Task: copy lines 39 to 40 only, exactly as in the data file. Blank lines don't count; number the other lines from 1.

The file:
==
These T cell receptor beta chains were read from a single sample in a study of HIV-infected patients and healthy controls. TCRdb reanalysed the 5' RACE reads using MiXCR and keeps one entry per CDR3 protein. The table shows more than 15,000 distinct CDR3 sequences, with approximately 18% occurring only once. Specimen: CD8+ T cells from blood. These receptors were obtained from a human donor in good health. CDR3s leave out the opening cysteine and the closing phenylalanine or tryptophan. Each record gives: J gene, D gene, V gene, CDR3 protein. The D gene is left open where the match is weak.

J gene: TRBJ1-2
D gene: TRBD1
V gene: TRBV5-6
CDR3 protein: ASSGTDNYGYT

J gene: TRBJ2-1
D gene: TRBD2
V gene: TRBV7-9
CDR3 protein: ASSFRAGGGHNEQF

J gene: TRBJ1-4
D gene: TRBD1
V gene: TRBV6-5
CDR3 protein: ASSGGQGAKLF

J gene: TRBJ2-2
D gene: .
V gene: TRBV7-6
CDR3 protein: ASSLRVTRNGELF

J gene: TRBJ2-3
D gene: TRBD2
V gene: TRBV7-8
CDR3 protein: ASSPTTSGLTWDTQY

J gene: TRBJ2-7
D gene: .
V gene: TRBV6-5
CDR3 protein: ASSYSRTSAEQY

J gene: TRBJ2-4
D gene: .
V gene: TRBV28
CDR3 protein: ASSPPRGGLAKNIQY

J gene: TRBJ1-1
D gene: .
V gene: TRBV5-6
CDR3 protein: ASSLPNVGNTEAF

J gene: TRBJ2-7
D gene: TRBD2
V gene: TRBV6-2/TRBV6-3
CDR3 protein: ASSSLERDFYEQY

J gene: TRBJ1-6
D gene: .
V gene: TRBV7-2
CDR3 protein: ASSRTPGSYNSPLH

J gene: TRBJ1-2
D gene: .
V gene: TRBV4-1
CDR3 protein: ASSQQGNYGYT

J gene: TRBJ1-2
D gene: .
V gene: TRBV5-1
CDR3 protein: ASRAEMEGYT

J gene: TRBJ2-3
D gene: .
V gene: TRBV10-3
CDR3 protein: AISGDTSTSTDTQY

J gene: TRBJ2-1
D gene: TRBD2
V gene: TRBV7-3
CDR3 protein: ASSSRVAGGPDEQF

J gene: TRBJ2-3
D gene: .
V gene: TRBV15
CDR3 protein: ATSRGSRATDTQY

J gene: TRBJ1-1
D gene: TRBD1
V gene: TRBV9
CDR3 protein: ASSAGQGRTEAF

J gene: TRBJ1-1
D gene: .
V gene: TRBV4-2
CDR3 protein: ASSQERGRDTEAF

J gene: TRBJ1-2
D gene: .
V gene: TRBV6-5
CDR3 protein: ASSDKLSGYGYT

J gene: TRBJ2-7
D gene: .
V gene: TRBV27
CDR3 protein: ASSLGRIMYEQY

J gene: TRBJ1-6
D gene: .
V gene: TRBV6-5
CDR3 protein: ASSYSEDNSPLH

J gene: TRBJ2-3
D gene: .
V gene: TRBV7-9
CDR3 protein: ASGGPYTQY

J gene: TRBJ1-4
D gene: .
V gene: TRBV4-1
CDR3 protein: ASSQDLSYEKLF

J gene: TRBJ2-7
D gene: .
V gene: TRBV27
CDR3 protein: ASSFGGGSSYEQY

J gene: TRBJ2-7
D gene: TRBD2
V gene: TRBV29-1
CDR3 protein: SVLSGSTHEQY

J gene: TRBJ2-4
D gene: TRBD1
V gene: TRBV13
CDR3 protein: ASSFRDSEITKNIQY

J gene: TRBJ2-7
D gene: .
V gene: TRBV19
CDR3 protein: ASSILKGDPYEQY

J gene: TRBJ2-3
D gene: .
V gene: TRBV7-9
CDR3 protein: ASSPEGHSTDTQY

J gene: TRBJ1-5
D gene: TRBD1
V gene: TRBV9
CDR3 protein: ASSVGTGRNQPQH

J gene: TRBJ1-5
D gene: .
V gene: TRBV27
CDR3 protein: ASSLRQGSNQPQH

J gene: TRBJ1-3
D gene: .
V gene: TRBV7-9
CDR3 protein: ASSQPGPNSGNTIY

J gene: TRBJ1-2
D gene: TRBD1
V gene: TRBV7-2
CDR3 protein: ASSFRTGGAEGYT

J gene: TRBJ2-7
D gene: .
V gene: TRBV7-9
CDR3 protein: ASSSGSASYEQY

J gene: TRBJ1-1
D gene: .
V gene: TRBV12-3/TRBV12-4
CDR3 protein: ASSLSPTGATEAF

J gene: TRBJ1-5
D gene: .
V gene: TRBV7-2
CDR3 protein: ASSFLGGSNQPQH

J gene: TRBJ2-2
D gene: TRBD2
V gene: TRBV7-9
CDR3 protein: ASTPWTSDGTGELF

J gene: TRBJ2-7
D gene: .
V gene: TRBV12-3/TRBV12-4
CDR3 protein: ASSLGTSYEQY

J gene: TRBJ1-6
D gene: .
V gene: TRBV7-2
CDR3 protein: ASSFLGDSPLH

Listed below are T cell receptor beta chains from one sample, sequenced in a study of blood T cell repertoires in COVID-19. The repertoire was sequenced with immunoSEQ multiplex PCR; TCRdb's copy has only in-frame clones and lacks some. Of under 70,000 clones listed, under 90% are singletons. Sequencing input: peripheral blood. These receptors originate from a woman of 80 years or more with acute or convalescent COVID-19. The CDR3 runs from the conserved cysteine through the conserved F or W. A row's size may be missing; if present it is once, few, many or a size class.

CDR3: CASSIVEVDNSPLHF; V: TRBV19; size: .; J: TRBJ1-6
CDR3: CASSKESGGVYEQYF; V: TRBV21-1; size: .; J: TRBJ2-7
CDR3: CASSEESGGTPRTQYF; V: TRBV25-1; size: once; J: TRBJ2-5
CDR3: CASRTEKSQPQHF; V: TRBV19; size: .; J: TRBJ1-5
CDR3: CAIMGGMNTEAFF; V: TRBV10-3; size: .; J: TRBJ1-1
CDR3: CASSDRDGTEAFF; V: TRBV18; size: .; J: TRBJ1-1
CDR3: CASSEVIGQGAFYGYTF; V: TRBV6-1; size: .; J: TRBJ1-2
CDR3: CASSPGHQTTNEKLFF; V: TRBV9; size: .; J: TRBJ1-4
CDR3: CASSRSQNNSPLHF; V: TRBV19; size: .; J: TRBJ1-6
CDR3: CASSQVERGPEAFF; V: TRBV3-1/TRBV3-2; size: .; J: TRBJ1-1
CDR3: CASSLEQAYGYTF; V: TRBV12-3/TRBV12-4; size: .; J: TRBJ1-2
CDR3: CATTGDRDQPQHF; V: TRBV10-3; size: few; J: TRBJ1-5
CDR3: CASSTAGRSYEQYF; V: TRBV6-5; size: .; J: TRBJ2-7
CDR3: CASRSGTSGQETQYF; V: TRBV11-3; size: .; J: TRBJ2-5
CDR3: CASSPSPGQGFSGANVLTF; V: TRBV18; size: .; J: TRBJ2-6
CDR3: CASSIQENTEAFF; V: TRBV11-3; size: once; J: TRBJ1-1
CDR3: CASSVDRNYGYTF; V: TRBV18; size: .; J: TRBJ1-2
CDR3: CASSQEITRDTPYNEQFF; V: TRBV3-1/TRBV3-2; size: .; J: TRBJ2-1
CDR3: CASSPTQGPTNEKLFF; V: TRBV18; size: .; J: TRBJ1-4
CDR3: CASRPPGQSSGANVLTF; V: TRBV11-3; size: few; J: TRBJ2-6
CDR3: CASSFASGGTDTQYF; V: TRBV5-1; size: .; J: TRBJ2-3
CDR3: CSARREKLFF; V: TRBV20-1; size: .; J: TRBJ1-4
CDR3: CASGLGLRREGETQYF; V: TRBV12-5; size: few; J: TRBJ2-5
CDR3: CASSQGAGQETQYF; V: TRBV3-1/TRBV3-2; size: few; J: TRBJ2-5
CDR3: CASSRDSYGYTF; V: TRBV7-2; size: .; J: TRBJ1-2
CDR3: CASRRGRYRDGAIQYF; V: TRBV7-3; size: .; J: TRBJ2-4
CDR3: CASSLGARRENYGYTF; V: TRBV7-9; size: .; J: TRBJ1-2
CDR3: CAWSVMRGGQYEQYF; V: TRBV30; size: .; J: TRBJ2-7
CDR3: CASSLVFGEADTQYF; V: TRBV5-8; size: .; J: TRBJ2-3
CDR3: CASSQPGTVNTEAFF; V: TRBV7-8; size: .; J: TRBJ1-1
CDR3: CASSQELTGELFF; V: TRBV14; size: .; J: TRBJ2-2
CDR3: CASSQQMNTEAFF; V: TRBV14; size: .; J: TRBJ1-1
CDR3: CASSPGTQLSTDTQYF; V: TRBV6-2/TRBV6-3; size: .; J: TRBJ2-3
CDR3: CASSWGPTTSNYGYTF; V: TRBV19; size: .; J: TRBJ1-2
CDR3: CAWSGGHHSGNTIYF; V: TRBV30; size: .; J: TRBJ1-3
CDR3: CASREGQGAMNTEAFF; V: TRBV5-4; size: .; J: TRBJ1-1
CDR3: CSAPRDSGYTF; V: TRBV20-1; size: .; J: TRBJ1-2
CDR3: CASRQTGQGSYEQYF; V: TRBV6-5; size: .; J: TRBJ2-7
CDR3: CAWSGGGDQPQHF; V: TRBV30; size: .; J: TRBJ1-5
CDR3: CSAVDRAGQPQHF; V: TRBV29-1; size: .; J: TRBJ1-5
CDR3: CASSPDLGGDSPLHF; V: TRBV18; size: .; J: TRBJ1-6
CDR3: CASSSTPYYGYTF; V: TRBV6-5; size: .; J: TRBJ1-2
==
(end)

D gene: .
V gene: TRBV7-2